A community crisisPublished 11:40am Saturday, May 19, 2012
Any sincere discussion about public education in Franklin should begin with this acknowledgment:
Franklin’s public schools have many exceptionally bright, talented students being taught by dedicated, capable teachers. Their accomplishments are chronicled regularly on the pages of this newspaper.
A motivated student with involved parents can get an education in Franklin public schools that’s as good as any in the region. A kid can accomplish big things in life as a result of the foundation laid right here in Franklin.
The problem, however, is this: Those students are the overwhelming minority. In preparing the collective student body for success in an increasingly complex and competitive workforce, Franklin’s schools (and the community at large) are failing by most any measure.
Pick nearly any grade or subject level — or any socioeconomic subdivision — and Franklin is badly trailing the state average in Standards of Learning standardized testing. Take all of the SOL pass rates in every grade and subject and average them together — as our newspaper did recently — and Franklin is next-to-last in the entire state. (Thank God for Petersburg.)
If standardized tests aren’t your cup of tea, look at the steady middle-class flight from Franklin’s public schools to private schools, homeschooling and other public school divisions in the region. Because the middle class in Franklin is predominantly white, middle-class flight is largely white flight.
Total enrollment in Franklin schools has fallen 8 percent over the past decade, a period during which the city’s population has been stable. The student body of Franklin High School was 66 percent African-American in 2003-04. Today, it is 78 percent. Not coincidentally, Southampton High School’s student body has gotten “whiter” — from 50 percent white in 2003-04 to 61 percent white today — more evidence of middle-class flight.
Here’s the reality: Employers looking for a community in which to create jobs are doing informally what our newspaper did more formally. They’re looking at SOL scores grade by grade and subject by subject, putting Franklin beside other communities in a mental spreadsheet, and doing the math. Every day, geographically mobile parents who put a premium on their children’s education are making the same comparison when deciding where to build or buy a home. Franklin is losing.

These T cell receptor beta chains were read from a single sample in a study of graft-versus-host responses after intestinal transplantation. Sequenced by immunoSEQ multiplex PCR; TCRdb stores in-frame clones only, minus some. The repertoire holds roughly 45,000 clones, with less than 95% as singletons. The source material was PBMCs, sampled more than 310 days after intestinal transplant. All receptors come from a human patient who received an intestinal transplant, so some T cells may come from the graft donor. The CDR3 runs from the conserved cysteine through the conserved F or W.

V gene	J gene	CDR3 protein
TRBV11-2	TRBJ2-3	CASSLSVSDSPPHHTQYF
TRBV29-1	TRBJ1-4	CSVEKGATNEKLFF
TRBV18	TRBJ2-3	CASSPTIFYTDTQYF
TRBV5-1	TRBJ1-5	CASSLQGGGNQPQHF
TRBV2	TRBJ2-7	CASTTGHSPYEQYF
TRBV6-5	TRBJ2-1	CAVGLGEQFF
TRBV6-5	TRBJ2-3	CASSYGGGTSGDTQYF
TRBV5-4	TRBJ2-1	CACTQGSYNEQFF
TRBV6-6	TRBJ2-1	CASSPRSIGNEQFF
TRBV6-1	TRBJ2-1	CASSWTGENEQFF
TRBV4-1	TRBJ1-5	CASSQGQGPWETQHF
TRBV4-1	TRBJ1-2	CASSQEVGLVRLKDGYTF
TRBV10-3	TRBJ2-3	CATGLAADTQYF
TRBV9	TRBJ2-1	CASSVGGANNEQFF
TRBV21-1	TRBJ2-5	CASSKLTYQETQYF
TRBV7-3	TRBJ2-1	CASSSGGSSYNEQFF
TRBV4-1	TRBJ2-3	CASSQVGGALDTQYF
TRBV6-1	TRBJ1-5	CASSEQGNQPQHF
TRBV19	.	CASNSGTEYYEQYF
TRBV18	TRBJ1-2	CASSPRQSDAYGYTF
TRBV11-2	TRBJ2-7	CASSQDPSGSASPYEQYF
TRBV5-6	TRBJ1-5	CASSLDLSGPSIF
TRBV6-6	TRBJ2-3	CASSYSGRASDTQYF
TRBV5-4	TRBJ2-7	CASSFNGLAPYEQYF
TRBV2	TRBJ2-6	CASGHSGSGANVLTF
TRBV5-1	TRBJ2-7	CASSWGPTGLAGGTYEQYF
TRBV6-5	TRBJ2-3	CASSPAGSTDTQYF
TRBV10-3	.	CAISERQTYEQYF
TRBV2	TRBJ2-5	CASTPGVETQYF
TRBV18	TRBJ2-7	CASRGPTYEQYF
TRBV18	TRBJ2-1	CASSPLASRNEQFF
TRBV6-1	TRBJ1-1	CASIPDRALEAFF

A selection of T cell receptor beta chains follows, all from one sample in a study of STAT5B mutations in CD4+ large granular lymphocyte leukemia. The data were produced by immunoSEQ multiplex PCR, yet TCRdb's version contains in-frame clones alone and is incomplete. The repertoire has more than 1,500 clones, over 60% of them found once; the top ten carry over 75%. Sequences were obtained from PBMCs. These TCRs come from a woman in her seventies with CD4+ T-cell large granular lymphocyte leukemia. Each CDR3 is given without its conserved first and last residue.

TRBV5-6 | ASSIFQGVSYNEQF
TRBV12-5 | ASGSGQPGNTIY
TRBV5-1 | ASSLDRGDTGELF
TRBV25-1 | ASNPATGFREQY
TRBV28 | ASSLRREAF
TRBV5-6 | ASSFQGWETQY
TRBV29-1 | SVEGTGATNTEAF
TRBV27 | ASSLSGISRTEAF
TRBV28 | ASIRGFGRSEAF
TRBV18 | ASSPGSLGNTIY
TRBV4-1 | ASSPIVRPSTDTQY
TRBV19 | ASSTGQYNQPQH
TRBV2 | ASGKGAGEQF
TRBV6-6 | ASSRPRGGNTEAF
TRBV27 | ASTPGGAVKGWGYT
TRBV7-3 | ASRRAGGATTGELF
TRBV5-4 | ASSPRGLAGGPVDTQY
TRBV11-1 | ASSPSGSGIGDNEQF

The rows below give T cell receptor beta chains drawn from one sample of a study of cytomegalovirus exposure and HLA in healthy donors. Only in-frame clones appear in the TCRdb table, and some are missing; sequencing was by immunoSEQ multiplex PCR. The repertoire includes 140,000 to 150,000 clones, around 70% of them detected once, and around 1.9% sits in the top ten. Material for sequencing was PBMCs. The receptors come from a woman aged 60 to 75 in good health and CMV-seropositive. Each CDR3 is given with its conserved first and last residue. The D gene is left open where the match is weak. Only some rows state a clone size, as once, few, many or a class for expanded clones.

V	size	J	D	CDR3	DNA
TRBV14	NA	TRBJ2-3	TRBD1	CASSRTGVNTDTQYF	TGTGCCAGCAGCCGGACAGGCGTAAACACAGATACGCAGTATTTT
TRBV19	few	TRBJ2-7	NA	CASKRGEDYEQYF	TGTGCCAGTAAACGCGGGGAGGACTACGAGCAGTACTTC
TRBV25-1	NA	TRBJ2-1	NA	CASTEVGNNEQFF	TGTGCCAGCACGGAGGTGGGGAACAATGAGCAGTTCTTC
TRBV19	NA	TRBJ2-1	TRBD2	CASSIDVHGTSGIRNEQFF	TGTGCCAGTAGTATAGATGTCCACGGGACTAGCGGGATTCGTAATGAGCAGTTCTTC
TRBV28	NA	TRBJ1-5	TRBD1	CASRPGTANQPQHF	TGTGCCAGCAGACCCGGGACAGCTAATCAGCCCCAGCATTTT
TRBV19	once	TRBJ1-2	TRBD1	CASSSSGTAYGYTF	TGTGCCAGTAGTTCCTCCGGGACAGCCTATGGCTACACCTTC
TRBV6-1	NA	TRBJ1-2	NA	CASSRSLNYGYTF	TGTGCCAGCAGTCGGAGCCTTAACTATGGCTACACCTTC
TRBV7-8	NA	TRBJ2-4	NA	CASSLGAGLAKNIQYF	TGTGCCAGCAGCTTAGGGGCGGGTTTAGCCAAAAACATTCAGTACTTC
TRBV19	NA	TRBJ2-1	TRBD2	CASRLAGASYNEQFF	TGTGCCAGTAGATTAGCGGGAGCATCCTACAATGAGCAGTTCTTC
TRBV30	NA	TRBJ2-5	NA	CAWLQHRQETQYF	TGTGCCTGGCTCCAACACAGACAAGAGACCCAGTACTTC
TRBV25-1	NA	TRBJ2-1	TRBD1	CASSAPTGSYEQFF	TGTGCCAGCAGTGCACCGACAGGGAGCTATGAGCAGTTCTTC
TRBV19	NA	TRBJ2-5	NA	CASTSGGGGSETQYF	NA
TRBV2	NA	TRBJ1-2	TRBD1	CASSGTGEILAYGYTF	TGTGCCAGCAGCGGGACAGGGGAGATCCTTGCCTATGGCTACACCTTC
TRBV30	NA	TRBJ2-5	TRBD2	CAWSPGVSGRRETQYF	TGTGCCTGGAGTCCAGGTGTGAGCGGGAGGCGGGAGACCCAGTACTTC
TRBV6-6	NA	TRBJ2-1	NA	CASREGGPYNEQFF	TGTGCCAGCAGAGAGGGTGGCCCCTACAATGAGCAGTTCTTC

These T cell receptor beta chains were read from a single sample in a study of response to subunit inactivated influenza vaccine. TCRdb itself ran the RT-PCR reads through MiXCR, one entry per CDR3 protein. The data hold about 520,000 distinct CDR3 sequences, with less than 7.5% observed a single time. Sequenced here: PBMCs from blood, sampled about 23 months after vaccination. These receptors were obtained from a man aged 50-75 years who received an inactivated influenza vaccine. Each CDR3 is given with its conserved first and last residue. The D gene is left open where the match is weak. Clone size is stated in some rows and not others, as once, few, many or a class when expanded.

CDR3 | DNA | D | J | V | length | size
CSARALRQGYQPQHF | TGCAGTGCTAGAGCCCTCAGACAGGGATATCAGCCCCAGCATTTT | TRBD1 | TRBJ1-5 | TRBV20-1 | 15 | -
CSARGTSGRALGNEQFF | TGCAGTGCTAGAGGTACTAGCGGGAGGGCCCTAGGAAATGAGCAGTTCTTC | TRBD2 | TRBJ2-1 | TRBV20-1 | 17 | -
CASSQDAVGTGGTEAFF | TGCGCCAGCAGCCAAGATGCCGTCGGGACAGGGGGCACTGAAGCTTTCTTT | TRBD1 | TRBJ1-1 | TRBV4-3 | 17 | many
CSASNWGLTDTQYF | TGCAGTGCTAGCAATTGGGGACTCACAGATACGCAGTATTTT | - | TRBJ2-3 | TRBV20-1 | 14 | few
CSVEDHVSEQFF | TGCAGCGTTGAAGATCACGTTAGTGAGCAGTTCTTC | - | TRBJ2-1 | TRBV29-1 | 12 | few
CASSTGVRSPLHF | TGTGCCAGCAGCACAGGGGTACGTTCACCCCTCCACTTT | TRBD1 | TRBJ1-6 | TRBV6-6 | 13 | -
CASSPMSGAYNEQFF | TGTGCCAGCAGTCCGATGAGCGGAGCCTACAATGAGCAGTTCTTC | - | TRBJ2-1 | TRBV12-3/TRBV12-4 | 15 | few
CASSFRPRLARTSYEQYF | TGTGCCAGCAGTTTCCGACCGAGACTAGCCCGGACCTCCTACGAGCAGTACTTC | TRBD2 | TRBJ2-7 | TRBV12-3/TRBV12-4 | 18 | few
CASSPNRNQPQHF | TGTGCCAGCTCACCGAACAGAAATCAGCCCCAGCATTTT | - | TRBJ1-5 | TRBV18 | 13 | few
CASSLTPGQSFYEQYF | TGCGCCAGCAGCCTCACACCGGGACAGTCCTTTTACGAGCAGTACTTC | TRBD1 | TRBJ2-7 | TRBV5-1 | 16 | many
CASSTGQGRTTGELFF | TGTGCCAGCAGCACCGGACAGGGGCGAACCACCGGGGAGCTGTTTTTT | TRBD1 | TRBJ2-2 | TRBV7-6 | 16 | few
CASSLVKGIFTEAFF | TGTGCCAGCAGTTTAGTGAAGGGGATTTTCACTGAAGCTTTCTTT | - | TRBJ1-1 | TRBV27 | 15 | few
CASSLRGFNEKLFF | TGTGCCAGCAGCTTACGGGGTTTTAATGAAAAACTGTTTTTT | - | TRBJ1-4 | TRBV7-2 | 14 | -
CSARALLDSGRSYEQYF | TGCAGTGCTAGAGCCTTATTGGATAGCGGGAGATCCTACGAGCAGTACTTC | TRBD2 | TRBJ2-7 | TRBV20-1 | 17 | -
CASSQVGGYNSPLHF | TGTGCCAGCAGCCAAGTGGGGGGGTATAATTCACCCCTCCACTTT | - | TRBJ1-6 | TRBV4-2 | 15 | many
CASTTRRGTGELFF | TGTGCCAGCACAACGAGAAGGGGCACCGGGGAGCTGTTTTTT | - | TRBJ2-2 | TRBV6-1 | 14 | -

To be fair, a lot of other stakeholders besides the administration and school board bear responsibility for the state of public education in Franklin.
The City Council must take more seriously its oversight of the schools, especially in making school board appointments. It’s not good enough to simply throw open the podium for nominations and appoint whoever shows up. Council members need to reach out to the best and brightest in each of their wards, twist some arms, and ask citizens to give sacrificially to their community by serving a term or two on the school board.
The council should meet regularly with the school board so that the two bodies can have open dialog and hold each other accountable.
City government must reach out to adjoining localities and vigorously pursue opportunities for shared administrative services so that precious financial resources can be redirected where they are needed most: instruction and the classroom.
The schools and courts must work closely together to hold accountable parents whose children are chronically truant or disruptive.
This newspaper must increase its coverage of public schools: the good, the bad and, yes, even the ugly. If the school board, administration and public-school apologists want to shoot the messenger, so be it.
The business community needs to follow the lead of the Franklin-Southampton Area Chamber of Commerce and its new president, Michael Clark, recognize the importance of public schools, and get involved — both in supporting the schools and demanding accountability.
Volunteers, in the spirit of the successful Book Buddies program at S.P. Morton Elementary School, need to step up and mentor children whose parents don’t value the importance of an education.
More and better is needed from the school board and administration. Franklin needs a superintendent who eats, sleeps and breathes this community and the success of its public schools. It needs a school board that stops the whining and sugarcoating, that thickens its skin, and demands more accountability from the central office.
The state of public education in Franklin is a community problem that requires a community solution. We can continue making excuses. Or we can get busy.
STEVE STEWART is publisher of The Tidewater News. His email address is firstname.lastname@example.org.